Winnipeg Blue Bombers' head coach Tim Burke's first game went about as wrong as a debut possibly can, so his comments Wednesday in the wake of that 52-0 trouncing by Saskatchewan were perfectly apt. As Paul Friesen writes, Burke had a simple message for those who want to write off the 2-7 Bombers completely: "We're not dead, yet." Those words should sound awfully familiar:
Of course, the Bombers' situation isn't quite as bad as that of Black Plague-ravaged Europe, but it's not necessarily all that far off. Sunday's rout wasn't an outlier, but rather confirmation of many of the issues that have plagued Winnipeg all year, and as most of those are about the personnel rather than the schemes, it's very tough to see the Bombers making a radical turnaround and getting back to the Grey Cup game. Heck, even a playoff berth seems unrealistic at the moment; the worst record a CFL team's made the postseason with in a while is 8-10 (2010 B.C., 2011 Hamilton), and Winnipeg would have to go 6-3 (the best record in the league over the first half) to finish that well. It's not like the Bombers are losing close ones, either, as they've conceded a league-high 296 points while scoring a league-low 176. It's worth pointing out that despite his protests, the "not-dead-yet" man was eventually bashed in the head and put on the cart in the film, a fate that may still await Winnipeg's season. However, there's always a chance, particularly if their team can come out with a snappy Broadway song-and-dance number:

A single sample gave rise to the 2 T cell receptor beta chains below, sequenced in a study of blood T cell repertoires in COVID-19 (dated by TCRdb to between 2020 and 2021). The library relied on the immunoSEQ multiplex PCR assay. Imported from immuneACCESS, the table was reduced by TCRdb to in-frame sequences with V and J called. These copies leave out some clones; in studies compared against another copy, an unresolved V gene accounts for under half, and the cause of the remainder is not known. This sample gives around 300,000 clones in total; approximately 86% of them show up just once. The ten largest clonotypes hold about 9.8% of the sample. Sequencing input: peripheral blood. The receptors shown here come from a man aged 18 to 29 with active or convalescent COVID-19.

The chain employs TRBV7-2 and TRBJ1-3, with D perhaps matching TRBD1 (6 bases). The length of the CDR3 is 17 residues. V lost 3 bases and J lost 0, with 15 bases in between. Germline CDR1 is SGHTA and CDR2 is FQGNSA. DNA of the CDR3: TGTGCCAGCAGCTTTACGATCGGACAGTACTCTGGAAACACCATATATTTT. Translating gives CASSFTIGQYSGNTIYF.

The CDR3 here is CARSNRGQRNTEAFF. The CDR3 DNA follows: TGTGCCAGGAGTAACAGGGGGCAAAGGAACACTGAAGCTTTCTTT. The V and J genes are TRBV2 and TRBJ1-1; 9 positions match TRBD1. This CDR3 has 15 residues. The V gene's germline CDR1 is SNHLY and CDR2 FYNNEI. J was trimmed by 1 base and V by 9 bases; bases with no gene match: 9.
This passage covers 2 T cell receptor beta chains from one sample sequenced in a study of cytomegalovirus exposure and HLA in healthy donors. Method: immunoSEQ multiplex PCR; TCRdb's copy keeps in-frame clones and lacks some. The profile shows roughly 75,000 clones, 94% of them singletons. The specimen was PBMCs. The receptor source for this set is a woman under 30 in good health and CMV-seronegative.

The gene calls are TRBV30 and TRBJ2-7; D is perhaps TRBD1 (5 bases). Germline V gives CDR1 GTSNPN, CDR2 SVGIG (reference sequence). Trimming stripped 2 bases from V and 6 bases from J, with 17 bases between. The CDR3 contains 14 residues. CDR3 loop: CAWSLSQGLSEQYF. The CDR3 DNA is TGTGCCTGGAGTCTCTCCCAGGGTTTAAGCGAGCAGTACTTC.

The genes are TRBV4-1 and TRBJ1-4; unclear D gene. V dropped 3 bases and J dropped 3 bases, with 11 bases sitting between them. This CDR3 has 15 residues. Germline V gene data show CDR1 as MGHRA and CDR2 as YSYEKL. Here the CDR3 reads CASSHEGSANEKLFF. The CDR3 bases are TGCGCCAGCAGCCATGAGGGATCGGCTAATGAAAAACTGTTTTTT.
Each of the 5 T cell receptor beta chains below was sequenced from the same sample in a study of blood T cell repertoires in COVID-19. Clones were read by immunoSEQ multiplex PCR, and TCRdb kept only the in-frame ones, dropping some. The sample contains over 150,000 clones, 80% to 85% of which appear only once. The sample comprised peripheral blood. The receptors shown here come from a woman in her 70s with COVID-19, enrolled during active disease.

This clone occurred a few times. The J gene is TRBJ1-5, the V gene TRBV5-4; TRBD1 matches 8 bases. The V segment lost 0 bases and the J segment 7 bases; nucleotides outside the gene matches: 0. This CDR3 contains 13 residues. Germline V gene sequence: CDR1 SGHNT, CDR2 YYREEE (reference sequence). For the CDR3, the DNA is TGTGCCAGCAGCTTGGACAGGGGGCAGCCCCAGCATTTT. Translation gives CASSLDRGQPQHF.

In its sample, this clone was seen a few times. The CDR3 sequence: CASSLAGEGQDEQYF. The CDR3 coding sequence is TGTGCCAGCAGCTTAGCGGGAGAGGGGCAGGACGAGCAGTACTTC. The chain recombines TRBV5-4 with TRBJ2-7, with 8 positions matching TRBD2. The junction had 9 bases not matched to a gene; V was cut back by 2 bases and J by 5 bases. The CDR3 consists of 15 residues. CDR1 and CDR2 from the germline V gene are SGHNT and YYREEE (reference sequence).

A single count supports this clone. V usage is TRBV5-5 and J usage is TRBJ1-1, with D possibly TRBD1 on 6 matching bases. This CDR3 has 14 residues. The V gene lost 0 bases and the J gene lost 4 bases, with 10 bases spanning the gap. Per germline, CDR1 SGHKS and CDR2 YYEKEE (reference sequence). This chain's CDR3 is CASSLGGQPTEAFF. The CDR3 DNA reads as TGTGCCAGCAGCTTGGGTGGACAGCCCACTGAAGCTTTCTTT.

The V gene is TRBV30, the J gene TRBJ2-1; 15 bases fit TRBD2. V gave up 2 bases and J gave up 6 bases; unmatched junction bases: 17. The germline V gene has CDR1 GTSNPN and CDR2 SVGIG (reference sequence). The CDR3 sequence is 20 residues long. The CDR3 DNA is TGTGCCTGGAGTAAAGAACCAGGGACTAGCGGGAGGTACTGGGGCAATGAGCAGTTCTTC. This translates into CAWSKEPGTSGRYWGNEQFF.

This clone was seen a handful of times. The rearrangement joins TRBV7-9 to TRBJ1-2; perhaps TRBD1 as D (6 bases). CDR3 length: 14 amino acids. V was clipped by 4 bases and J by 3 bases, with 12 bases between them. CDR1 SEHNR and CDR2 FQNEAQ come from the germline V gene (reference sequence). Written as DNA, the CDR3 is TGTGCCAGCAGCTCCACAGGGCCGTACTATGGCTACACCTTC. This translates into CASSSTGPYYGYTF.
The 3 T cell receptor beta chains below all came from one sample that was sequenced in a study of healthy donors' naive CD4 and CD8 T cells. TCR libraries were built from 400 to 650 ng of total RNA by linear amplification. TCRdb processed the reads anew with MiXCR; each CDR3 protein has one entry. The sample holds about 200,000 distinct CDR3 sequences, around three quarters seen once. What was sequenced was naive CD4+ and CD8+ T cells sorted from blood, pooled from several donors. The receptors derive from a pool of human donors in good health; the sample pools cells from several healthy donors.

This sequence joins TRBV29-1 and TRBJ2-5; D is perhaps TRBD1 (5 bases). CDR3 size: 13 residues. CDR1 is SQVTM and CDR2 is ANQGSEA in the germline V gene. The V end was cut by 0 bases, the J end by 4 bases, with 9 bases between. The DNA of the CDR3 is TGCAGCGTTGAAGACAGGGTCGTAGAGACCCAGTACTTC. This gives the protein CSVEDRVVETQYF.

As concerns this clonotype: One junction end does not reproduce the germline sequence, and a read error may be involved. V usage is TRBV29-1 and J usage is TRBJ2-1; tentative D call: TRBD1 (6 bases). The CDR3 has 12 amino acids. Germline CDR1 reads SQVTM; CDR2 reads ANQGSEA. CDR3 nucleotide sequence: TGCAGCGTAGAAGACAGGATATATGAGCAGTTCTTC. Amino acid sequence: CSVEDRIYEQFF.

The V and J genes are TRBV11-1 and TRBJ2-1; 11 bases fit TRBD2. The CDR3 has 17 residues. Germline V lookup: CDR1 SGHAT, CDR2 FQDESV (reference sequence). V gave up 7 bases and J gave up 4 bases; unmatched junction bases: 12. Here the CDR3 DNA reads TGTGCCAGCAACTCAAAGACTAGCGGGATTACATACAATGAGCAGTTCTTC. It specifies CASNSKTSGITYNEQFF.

At the moment, the Bombers' chief concern might be their shortage of offensive weaponry. In lieu of such diverse elements as fear, surprise and fanatical loyalty to the Pope, the Bombers have been unable to find consistent blockers, passers or rushers. The most hope may be at quarterback, where Joey Elliott has had promising moments (even if he didn't show much in the fiasco against Saskatchewan), but he needs help to stay on his feet. The Winnipeg offensive line had surrendered a league-high 23 sacks heading into Sunday's contest, and the Bombers' quarterbacks were continuously under pressure against the Riders, even if they were only taken down twice. Winnipeg general manager Joe Mack isn't going to be sacked yet, but you can't say the same about the Bombers' pivots. They've also struggled in the run game; Chad Simpson has been very underwhelming, and one of Mack's chief failures has to be the lack of solid running back depth he's brought in (and there are plenty of talented, veteran RBs out there, either as backups or as free agents), but the world's best running back can't do much without good blocking. Burke can insist that the Bombers aren't yet completely dead, and given the history of weird turnarounds in the CFL, he might just have a bit of a point, but you'll have to forgive opposing teams if they respond with another line from the film, "What are you going to do, bleed on me?"